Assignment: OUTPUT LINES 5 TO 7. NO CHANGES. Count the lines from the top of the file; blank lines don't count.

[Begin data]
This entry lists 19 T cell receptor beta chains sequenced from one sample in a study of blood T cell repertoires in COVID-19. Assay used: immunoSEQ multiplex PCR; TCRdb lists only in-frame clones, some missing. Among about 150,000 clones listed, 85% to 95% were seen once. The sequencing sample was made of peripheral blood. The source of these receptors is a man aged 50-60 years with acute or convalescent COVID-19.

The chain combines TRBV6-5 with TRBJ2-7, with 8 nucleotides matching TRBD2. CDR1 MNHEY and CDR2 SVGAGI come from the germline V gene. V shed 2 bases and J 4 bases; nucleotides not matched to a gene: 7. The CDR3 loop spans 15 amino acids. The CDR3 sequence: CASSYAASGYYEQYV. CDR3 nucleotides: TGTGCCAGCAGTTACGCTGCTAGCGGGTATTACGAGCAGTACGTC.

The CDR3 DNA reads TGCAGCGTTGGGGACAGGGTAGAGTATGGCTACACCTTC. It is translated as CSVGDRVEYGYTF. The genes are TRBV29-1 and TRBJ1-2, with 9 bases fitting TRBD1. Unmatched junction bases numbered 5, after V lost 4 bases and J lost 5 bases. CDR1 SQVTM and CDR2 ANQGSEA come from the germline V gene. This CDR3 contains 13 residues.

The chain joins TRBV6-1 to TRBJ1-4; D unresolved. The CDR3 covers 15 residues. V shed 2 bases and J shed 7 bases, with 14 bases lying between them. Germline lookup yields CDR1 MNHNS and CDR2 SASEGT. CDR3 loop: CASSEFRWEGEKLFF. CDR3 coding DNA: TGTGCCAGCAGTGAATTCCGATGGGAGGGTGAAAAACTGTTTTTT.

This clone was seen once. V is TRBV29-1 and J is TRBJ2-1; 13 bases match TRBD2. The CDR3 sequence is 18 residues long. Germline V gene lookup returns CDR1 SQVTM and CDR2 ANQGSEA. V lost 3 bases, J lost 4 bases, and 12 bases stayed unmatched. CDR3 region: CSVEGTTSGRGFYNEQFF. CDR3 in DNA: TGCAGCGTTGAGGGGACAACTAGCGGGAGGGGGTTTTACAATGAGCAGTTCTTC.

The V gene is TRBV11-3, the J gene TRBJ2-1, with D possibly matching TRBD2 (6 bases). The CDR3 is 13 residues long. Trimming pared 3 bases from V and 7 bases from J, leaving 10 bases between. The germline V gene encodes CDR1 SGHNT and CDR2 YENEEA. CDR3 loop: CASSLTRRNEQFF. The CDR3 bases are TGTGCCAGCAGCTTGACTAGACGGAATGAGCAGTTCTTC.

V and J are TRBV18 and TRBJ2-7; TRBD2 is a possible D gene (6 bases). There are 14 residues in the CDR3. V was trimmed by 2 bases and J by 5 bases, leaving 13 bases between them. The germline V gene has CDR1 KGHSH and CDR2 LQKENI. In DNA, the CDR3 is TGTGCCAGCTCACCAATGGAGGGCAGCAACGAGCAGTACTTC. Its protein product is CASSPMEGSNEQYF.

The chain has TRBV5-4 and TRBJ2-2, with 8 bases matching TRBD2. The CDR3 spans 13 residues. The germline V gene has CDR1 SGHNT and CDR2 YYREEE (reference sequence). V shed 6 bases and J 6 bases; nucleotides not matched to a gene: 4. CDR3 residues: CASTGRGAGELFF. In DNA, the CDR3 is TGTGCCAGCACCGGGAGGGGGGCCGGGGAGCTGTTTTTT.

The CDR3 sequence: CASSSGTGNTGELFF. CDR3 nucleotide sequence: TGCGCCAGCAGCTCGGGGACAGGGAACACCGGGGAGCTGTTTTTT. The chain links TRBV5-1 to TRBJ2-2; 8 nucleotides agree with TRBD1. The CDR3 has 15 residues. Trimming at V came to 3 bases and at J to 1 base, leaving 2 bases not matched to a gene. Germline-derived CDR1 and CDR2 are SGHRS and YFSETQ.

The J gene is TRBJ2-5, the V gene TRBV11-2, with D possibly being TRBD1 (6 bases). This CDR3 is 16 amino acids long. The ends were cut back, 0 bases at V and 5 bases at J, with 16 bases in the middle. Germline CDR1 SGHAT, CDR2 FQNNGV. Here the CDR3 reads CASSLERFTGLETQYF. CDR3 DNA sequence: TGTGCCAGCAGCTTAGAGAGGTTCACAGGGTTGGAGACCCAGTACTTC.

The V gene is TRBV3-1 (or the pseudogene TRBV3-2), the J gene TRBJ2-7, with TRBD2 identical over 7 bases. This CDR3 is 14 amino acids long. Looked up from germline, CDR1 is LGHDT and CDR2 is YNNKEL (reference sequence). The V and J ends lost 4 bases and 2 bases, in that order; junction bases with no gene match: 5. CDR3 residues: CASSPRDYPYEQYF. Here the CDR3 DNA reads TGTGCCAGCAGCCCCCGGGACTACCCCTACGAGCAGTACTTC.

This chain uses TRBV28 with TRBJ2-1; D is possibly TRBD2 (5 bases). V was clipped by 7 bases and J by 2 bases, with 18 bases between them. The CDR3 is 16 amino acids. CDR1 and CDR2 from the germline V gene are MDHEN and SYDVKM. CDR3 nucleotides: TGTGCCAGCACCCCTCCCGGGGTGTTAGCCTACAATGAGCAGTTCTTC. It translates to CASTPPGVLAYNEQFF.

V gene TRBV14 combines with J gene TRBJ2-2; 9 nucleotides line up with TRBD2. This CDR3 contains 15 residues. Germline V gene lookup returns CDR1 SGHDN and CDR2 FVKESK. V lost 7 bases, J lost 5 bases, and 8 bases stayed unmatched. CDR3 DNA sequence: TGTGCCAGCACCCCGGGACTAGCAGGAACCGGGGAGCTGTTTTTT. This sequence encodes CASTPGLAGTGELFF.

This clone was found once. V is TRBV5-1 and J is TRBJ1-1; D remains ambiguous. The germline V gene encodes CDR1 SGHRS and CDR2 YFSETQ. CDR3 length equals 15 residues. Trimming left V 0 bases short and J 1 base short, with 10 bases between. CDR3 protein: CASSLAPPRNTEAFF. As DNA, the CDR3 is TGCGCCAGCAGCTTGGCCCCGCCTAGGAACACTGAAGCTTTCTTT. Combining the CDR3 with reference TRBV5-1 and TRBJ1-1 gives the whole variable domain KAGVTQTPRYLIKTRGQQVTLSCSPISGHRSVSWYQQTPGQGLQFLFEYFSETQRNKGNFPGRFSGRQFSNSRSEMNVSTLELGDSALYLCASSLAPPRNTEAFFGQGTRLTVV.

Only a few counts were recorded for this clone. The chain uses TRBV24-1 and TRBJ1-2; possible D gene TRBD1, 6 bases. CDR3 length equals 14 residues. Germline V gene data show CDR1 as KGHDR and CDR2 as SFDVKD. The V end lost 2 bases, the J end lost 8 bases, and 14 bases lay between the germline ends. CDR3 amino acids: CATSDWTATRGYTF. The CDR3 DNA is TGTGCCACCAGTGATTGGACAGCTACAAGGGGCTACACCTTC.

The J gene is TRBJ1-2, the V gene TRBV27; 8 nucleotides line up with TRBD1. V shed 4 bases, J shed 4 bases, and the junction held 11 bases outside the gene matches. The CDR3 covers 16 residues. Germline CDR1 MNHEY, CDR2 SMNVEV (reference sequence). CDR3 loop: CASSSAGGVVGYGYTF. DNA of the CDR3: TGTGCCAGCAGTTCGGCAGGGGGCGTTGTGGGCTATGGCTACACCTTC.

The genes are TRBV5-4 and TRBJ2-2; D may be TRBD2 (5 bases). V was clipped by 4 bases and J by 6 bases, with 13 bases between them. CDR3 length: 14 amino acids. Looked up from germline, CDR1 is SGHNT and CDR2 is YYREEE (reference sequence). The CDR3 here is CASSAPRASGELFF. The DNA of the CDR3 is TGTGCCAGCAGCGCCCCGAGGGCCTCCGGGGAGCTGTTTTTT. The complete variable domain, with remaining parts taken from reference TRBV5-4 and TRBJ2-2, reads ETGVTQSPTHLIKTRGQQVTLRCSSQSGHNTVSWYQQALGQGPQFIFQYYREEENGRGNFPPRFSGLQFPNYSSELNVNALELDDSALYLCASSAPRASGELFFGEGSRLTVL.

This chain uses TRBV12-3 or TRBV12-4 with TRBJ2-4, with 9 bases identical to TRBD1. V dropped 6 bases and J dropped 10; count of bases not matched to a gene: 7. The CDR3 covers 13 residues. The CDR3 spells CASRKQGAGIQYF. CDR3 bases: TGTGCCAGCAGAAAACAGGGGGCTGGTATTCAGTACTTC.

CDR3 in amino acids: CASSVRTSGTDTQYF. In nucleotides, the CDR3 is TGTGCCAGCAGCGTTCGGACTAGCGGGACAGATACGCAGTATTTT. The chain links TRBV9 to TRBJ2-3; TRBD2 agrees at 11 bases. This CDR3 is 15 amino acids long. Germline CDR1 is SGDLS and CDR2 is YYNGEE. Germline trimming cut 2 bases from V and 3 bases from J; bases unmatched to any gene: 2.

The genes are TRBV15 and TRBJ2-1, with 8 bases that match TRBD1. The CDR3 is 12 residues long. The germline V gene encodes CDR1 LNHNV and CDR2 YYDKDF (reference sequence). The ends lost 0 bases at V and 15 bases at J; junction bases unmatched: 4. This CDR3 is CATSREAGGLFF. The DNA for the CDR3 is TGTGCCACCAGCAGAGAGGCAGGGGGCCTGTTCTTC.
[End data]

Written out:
This clone was seen once. V is TRBV29-1 and J is TRBJ2-1; 13 bases match TRBD2. The CDR3 sequence is 18 residues long. Germline V gene lookup returns CDR1 SQVTM and CDR2 ANQGSEA. V lost 3 bases, J lost 4 bases, and 12 bases stayed unmatched. CDR3 region: CSVEGTTSGRGFYNEQFF. CDR3 in DNA: TGCAGCGTTGAGGGGACAACTAGCGGGAGGGGGTTTTACAATGAGCAGTTCTTC.

The V gene is TRBV11-3, the J gene TRBJ2-1, with D possibly matching TRBD2 (6 bases). The CDR3 is 13 residues long. Trimming pared 3 bases from V and 7 bases from J, leaving 10 bases between. The germline V gene encodes CDR1 SGHNT and CDR2 YENEEA. CDR3 loop: CASSLTRRNEQFF. The CDR3 bases are TGTGCCAGCAGCTTGACTAGACGGAATGAGCAGTTCTTC.

V and J are TRBV18 and TRBJ2-7; TRBD2 is a possible D gene (6 bases). There are 14 residues in the CDR3. V was trimmed by 2 bases and J by 5 bases, leaving 13 bases between them. The germline V gene has CDR1 KGHSH and CDR2 LQKENI. In DNA, the CDR3 is TGTGCCAGCTCACCAATGGAGGGCAGCAACGAGCAGTACTTC. Its protein product is CASSPMEGSNEQYF.